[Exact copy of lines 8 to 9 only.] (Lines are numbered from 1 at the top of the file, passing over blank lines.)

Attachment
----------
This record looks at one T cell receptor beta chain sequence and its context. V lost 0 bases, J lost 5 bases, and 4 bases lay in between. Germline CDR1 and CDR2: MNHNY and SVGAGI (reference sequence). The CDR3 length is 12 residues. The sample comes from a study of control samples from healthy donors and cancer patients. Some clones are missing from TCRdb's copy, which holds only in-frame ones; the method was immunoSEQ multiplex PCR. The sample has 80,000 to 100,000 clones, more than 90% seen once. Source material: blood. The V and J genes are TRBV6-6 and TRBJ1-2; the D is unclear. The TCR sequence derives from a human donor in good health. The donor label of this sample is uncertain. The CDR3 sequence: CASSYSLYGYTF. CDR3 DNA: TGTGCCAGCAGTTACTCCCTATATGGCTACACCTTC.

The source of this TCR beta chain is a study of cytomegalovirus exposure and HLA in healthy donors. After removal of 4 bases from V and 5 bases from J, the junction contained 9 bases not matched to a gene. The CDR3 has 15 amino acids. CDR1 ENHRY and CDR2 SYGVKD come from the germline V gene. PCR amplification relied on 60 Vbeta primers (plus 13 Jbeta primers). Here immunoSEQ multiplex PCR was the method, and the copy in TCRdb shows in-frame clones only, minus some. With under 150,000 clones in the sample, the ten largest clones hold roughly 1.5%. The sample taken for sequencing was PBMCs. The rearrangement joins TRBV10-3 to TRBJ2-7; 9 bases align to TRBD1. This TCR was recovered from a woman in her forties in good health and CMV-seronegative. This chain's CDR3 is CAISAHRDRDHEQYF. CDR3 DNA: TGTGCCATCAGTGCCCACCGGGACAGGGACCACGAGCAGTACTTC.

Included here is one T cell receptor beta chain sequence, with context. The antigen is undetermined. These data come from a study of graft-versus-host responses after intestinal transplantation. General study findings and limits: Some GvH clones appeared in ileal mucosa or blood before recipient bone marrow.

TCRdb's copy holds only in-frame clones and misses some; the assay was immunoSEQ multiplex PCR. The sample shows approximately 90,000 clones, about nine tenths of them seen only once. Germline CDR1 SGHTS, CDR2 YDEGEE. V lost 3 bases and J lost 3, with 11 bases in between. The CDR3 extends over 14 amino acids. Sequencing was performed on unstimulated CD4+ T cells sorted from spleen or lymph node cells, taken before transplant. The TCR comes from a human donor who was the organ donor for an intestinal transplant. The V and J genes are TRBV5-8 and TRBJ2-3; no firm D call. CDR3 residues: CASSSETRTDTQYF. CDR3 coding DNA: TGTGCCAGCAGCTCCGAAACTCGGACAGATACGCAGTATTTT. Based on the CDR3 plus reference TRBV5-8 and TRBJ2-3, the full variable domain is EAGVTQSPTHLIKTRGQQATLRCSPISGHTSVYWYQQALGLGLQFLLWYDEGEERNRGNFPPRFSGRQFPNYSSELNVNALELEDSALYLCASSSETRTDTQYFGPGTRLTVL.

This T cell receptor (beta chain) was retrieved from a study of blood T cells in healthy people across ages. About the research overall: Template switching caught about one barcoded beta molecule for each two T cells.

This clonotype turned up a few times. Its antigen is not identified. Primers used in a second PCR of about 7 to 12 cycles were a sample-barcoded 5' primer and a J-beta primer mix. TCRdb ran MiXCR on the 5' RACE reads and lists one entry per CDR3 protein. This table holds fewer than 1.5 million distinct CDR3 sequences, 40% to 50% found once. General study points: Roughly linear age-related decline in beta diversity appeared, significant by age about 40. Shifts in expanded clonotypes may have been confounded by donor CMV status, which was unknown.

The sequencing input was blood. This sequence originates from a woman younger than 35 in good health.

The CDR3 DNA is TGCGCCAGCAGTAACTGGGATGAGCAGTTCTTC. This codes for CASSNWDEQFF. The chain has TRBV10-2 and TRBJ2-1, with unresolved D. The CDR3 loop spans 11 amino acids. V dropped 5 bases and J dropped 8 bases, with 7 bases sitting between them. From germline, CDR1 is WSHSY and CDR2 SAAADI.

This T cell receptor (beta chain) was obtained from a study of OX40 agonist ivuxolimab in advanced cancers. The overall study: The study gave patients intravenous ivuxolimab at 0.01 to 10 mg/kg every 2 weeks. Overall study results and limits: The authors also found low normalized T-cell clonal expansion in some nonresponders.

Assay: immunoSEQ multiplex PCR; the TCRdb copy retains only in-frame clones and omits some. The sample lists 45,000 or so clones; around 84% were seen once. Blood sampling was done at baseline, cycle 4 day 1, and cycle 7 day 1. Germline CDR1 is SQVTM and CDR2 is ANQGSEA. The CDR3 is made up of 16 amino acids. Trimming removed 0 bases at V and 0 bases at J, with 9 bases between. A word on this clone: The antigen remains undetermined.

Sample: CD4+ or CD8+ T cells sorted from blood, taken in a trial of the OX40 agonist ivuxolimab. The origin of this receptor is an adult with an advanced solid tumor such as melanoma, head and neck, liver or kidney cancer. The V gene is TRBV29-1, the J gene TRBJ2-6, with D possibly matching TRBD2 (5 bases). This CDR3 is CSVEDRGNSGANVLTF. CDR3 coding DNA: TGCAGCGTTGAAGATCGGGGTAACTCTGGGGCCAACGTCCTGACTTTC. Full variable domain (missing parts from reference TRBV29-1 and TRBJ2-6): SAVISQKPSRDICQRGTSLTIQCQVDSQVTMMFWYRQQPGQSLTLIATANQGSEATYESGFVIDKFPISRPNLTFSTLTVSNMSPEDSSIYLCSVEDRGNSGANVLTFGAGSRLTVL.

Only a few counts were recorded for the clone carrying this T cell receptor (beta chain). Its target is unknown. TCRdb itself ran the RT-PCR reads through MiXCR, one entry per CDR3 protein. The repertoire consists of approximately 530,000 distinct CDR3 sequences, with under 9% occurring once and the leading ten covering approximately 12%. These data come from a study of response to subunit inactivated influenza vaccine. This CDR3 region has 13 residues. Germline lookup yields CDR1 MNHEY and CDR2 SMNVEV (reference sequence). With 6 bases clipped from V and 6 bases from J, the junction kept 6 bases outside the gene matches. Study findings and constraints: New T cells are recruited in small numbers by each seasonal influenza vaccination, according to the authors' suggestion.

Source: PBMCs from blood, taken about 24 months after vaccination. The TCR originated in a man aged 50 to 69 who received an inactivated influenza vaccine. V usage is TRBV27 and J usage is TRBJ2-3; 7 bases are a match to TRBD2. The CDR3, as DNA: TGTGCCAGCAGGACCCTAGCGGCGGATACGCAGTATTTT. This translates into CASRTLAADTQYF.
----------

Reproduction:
The CDR3 DNA is TGCGCCAGCAGTAACTGGGATGAGCAGTTCTTC. This codes for CASSNWDEQFF. The chain has TRBV10-2 and TRBJ2-1, with unresolved D. The CDR3 loop spans 11 amino acids. V dropped 5 bases and J dropped 8 bases, with 7 bases sitting between them. From germline, CDR1 is WSHSY and CDR2 SAAADI.

This T cell receptor (beta chain) was obtained from a study of OX40 agonist ivuxolimab in advanced cancers. The overall study: The study gave patients intravenous ivuxolimab at 0.01 to 10 mg/kg every 2 weeks. Overall study results and limits: The authors also found low normalized T-cell clonal expansion in some nonresponders.